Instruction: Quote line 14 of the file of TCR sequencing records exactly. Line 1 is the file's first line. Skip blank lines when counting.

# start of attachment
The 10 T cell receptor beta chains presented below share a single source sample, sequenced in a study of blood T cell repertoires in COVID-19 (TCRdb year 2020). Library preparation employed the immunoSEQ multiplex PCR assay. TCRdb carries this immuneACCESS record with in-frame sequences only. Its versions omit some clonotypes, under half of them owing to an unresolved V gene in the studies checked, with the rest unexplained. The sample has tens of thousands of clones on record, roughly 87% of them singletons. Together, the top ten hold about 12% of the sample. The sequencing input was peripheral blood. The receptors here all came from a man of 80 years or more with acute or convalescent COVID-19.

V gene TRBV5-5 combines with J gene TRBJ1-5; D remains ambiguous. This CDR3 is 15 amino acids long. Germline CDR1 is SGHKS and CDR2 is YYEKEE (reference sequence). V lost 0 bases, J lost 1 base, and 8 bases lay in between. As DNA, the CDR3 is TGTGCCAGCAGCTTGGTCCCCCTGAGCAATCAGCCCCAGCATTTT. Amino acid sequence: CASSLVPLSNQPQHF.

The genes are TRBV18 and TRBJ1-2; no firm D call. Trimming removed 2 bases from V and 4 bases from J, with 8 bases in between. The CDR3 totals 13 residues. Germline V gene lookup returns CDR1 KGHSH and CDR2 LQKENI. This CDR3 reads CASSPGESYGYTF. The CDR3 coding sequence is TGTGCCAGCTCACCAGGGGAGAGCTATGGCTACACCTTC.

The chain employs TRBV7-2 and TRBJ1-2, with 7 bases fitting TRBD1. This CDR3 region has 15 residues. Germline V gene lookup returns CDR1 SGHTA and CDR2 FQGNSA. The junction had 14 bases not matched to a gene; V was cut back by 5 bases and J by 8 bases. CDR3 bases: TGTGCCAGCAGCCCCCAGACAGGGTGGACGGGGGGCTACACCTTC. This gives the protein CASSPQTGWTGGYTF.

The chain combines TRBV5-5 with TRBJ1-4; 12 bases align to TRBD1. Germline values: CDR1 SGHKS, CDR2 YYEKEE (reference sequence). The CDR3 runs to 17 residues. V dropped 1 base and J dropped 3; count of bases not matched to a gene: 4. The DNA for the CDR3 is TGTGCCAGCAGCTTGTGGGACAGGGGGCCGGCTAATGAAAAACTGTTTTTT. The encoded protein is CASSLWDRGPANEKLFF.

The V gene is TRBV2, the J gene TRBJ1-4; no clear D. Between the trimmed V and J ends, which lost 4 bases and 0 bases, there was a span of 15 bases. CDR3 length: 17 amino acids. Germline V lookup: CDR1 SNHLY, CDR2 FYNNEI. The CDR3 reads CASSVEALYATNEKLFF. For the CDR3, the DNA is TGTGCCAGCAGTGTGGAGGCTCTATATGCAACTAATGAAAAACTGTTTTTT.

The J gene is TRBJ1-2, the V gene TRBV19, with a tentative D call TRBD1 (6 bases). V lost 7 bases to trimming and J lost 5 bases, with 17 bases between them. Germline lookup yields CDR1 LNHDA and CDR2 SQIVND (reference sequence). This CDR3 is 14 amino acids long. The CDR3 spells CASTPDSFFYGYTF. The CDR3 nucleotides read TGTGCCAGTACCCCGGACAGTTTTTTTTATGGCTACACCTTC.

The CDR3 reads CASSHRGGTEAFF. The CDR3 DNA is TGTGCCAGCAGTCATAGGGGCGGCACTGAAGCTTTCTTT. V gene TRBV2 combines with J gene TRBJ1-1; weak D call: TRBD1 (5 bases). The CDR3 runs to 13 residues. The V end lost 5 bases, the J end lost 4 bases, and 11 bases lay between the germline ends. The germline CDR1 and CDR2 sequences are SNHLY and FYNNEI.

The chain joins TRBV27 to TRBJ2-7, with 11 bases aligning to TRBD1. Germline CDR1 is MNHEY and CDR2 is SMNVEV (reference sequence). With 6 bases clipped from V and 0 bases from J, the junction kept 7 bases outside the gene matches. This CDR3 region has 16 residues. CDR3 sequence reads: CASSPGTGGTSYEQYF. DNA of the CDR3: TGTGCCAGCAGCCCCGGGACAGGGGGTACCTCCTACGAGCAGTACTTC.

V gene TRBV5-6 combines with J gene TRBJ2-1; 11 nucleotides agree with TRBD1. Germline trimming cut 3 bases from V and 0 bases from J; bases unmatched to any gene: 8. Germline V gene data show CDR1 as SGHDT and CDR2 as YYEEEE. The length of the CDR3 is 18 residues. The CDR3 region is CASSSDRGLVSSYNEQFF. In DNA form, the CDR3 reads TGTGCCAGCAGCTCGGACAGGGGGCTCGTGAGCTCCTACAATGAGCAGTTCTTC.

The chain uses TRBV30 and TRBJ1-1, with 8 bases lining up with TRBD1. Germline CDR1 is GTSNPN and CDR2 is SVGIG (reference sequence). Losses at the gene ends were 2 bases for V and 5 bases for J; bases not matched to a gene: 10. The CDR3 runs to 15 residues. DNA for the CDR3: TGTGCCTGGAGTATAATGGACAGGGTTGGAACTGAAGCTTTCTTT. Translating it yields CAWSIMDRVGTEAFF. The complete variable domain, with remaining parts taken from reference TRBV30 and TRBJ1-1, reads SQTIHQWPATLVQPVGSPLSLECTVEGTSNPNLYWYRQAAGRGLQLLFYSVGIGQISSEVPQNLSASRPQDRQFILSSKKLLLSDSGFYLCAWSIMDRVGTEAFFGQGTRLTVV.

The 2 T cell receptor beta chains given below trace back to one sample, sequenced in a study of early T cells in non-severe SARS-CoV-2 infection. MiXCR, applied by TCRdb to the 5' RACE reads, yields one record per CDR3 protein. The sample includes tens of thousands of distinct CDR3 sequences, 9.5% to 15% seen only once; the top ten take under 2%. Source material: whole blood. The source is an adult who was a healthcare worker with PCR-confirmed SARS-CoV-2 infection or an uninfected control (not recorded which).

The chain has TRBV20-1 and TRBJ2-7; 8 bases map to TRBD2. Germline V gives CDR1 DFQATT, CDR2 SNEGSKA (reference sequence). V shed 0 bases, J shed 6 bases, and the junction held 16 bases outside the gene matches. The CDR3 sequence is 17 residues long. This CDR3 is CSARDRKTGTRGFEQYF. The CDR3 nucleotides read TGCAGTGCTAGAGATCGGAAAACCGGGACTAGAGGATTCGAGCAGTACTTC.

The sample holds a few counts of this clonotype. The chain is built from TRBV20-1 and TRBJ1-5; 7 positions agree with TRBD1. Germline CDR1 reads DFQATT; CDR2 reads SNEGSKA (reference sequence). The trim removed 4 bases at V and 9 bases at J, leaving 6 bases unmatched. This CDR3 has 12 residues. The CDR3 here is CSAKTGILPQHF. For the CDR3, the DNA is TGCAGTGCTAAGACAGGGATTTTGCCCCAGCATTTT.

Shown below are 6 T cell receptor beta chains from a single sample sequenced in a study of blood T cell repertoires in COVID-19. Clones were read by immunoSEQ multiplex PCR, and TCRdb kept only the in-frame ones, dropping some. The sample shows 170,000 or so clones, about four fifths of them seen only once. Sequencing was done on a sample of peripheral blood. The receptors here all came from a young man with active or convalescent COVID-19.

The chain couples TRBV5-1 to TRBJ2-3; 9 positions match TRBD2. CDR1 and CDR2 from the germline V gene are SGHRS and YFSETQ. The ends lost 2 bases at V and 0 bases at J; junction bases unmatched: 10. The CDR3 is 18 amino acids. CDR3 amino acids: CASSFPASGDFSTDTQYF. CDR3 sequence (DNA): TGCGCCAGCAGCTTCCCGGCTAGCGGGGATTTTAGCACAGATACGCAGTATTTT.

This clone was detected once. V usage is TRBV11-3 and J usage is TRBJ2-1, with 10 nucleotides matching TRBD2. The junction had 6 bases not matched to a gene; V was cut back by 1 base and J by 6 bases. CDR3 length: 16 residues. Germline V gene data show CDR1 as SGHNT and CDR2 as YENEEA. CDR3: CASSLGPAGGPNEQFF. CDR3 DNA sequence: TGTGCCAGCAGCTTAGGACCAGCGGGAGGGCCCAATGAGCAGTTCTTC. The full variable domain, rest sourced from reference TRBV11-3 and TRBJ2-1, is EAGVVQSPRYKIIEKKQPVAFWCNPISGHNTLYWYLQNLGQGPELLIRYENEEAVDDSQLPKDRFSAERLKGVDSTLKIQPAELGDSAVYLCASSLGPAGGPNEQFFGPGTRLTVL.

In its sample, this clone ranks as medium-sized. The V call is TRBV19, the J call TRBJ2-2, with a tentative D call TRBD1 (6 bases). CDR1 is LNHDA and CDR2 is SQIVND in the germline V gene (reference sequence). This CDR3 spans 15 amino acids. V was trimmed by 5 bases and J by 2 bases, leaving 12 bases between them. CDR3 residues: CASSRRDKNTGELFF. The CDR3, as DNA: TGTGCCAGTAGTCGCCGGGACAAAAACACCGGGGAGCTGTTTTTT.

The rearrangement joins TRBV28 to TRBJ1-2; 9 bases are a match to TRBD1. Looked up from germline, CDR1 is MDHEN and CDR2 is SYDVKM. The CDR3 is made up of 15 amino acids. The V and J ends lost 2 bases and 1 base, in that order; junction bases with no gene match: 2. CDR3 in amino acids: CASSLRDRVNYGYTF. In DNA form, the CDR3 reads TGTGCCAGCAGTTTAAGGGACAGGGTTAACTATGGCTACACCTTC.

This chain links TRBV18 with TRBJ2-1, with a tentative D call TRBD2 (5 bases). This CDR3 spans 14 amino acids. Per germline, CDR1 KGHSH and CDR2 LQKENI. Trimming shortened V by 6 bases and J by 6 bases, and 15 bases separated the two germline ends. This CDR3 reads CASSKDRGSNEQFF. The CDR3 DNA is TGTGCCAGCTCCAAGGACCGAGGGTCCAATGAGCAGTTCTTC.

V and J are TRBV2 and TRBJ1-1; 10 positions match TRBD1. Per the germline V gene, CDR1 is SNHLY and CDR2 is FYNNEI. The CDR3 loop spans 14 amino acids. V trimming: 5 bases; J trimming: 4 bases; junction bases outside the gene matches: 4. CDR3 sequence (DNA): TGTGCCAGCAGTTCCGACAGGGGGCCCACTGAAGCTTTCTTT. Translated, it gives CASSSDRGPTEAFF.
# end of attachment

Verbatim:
The sample holds a few counts of this clonotype. The chain is built from TRBV20-1 and TRBJ1-5; 7 positions agree with TRBD1. Germline CDR1 reads DFQATT; CDR2 reads SNEGSKA (reference sequence). The trim removed 4 bases at V and 9 bases at J, leaving 6 bases unmatched. This CDR3 has 12 residues. The CDR3 here is CSAKTGILPQHF. For the CDR3, the DNA is TGCAGTGCTAAGACAGGGATTTTGCCCCAGCATTTT.